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Non arch/design related undergrad, ?'s about 3 year M.Arch (Carleton, Calgary), EnD @ UManitoba

jean.doucette

Hey there, 

So the title already explains a bit. I have already posted regarding Carleton M.Arch. Now expanding to a few other programs I am considering.

I have a B.Sc (B) and MSc (B+) in a healthcare profession.

Knowing that, I am not considering applying to UBC and UofT, as they are apparently hard to get into, if we take grades into consideration.

So, I am looking into: 3 year M.Arch at Calgary and Carleton. Having read on both, I am satisfied with the curriculum. They both require an undergrad average of B or B+. I couldn't find online statistics about admissions for both. 1. I am wondering if you are aware of GPAs accepted there. 2. Wondering if they also take into consideration grades of grad studies. And yes, I am aware that references as well as portfolios are most significant in the application. 

Last, I was also looking at UManitoba/Dalhousie Env. design M.Arch, but have not found a lot of info from graduates on forums/internet. I am wondering about the quality of courses and if it is realistic to get in. 

I have a background in arts from high school, with solid foundations in drawing and graphic design. Consequently, I am sure will serve me well to prepare my portfolio, so I am less worried about that. 

Thanks in advance

 
Nov 22, 19 11:02 pm
Non Sequitur

Carleton > Manitoba > Calgary.   Dal is a unique one and I think it’s equally competitive as UBC but it’s a great program albeit with its own specific design flavour.   UofT is not a great school so I’m glad to see you’re not considering it. 


Grades are considered equally in all schools. The variable here will be the size and strength of the applicant pool. Perhaps contact each school’s admin department and ask them how many offers to grant per year vs no. If applicants. 

Nov 23, 19 8:20 am
jean.doucette

And what is your reasoning behind Carleton>Manitoba>Calgary?

Non Sequitur

Not all schools are equal. Carleton is not Loo or McGill, but it’s a decent choice for those without a related undergrad. The other schools after that are pretty much all the same. I’d just hate to have to live in Winnipeg or Calgary for grad school

my perspective is totally outdated however for what it is worth...

i did undergrad and march at u of manitoba. finished march in 2002. was good enough at the time to go work in london and tokyo. I won the canadian architect award of excellence for the year and honorable mention for archiprix international (which very nicely had a free trip to genoa and a chat with ben v berkel and others attached to it). Founders of 5468796 were classmates. They are doing great stuff fro winnipeg, including running the canadian entry to venice biennale a few years ago, won lots of awards, including rome prize, architecture league NY, etc. There are other alumni from the same time who are equally awesome and doing well.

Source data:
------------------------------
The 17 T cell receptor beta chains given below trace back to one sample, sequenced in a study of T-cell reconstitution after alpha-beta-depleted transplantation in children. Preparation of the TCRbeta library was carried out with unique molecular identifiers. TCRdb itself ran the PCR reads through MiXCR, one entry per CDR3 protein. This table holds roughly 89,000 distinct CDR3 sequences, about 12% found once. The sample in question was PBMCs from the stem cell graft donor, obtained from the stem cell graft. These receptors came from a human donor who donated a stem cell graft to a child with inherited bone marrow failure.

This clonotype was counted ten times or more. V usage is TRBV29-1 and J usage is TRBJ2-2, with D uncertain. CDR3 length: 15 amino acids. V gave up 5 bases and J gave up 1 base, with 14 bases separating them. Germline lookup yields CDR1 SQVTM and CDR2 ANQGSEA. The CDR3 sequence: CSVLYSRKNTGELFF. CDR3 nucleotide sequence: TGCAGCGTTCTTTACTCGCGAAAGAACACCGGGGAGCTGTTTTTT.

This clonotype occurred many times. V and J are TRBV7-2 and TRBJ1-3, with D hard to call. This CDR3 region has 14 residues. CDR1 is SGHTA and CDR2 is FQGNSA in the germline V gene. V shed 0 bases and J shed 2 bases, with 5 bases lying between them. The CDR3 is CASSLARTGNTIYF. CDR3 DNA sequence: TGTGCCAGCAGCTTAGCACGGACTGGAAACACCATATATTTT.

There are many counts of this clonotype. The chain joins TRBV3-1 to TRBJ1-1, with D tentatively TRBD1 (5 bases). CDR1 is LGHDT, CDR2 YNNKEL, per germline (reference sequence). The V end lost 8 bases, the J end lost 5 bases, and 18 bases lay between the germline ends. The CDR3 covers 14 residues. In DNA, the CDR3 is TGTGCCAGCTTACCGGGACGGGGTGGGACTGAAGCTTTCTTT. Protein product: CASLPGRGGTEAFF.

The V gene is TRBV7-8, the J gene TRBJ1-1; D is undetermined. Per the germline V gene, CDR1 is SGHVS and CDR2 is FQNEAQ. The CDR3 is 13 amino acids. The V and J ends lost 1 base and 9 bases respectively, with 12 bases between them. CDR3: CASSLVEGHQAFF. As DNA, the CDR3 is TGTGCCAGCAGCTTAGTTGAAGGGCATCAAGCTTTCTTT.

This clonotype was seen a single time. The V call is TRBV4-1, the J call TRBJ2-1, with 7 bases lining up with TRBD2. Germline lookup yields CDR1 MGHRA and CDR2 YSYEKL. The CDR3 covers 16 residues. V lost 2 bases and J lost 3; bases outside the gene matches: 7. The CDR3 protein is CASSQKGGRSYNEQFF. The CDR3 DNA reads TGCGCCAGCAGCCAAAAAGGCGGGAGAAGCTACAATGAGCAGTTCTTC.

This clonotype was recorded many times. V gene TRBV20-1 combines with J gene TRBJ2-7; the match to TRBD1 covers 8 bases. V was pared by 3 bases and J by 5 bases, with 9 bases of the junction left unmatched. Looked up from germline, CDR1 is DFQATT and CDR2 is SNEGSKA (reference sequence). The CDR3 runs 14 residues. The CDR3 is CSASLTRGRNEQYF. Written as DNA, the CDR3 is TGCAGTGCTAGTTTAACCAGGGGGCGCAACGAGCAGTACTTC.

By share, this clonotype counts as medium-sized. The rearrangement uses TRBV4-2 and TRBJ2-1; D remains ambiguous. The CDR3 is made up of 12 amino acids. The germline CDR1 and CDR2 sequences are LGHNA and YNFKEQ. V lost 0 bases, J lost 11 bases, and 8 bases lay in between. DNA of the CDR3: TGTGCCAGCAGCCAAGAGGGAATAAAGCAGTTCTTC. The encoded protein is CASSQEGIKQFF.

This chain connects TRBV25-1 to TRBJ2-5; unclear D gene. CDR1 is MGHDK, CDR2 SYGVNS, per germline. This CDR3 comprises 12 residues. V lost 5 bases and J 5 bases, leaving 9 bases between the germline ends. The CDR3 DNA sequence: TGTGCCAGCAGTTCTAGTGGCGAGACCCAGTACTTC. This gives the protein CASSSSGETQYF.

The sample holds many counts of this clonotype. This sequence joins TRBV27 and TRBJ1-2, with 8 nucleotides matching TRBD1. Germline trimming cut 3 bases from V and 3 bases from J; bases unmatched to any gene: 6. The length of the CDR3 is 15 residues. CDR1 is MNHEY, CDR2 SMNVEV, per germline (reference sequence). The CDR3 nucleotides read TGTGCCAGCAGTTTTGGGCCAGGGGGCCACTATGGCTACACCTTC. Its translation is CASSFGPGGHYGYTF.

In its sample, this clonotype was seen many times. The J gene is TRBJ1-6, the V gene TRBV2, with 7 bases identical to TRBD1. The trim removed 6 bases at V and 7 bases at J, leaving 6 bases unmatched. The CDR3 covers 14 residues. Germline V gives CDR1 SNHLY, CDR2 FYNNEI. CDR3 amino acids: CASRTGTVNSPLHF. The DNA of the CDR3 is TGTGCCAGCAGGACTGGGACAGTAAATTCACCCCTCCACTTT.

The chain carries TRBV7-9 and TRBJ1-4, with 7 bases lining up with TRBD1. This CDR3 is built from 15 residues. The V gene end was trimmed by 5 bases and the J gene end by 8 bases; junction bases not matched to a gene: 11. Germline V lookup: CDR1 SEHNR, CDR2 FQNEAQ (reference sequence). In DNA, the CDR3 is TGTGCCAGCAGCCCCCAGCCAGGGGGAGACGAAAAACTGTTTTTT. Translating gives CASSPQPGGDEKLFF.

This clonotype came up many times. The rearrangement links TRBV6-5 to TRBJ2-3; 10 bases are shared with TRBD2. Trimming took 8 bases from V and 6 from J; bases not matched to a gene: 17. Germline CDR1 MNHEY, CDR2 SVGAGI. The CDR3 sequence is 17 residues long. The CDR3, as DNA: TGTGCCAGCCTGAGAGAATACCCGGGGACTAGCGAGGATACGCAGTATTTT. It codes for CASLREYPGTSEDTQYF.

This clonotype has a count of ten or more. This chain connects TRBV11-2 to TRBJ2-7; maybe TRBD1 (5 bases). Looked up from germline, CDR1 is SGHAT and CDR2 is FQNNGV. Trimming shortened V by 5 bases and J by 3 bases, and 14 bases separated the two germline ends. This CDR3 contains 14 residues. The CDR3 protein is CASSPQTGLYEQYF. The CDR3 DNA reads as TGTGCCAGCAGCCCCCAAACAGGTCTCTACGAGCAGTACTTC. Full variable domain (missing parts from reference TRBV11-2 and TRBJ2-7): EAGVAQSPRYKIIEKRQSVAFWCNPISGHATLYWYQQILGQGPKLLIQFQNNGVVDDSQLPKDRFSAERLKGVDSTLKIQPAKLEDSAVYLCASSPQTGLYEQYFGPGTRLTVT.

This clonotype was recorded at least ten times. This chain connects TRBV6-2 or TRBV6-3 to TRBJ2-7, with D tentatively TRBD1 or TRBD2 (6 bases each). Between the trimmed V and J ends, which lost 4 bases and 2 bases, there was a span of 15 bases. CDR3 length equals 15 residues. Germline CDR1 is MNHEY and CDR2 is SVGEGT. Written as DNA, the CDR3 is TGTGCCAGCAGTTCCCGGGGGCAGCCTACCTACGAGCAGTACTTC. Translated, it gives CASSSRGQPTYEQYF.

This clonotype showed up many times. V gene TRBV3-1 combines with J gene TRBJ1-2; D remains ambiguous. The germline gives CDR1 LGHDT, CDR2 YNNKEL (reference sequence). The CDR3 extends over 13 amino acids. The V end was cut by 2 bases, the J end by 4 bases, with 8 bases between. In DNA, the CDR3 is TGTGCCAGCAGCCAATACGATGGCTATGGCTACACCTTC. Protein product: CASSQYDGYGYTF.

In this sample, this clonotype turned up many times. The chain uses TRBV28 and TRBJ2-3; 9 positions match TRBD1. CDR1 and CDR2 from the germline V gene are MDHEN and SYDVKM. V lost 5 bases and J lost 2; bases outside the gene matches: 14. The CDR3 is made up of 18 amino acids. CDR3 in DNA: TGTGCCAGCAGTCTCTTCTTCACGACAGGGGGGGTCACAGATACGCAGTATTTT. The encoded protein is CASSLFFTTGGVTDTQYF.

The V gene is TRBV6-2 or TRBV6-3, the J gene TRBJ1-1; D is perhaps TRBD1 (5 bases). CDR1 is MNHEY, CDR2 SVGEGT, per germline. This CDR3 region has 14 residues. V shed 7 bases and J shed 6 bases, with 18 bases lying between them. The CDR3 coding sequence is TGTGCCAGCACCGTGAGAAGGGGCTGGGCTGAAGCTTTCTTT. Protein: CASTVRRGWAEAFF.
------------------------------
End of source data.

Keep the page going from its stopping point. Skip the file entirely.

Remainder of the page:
If past is prologue I would not discount U of M just because it is in Winnipeg.

More to the point, apart from cool alumni being a thing to point at, the actual only important thing about where you study is how hard you want to work.

The non-pro grad school at U of M was good as far as i recall. I suppose it will be the same now, however I do recall that the program set students apart in a way that was maybe not as easy to overcome as it should have been. Might be useful to learn how well you will be integrated with the regular program.

if you are being strategic, you could also consider studying in the city you want to work in. And be sure to start networking while a student. If you are thinking to be a healthcare architect, smart move would be to study wherever there is a leader in that field and connect with them while you are studying.

My point of view is entirely out of date, but taking advantage of the perspective the main thing I wish I knew back then was that architecture is a career that benefits from strategy and in fact requires one at some point. The school itself is in that way only one point in a field. Being cold is probably another one. Winnipeg is fricking cold, no doubt. Then again if UBC is off the list you are going to be cold anyway ;-)


Nov 26, 19 2:10 am
Non Sequitur

I had a beer with the two founders of that phone number firm. Nice people.

yes they are! They're the best.

bowling_ball

I'm in Winnipeg and can mostly concur with what Will describes, though yes, things have changed in 20 years. There was a brief moment of turmoil about 5 years ago that left the Uof Manitoba in bad shape, but they've done an excellent job of rebuilding. I'm an alumnus (alumni?) from 2011 and have had a lot of success (and some failures) along the way. But overall the faculty swings well, well above its weight in terms of contribution to the profession in Canada, and it's a program worth investigating.

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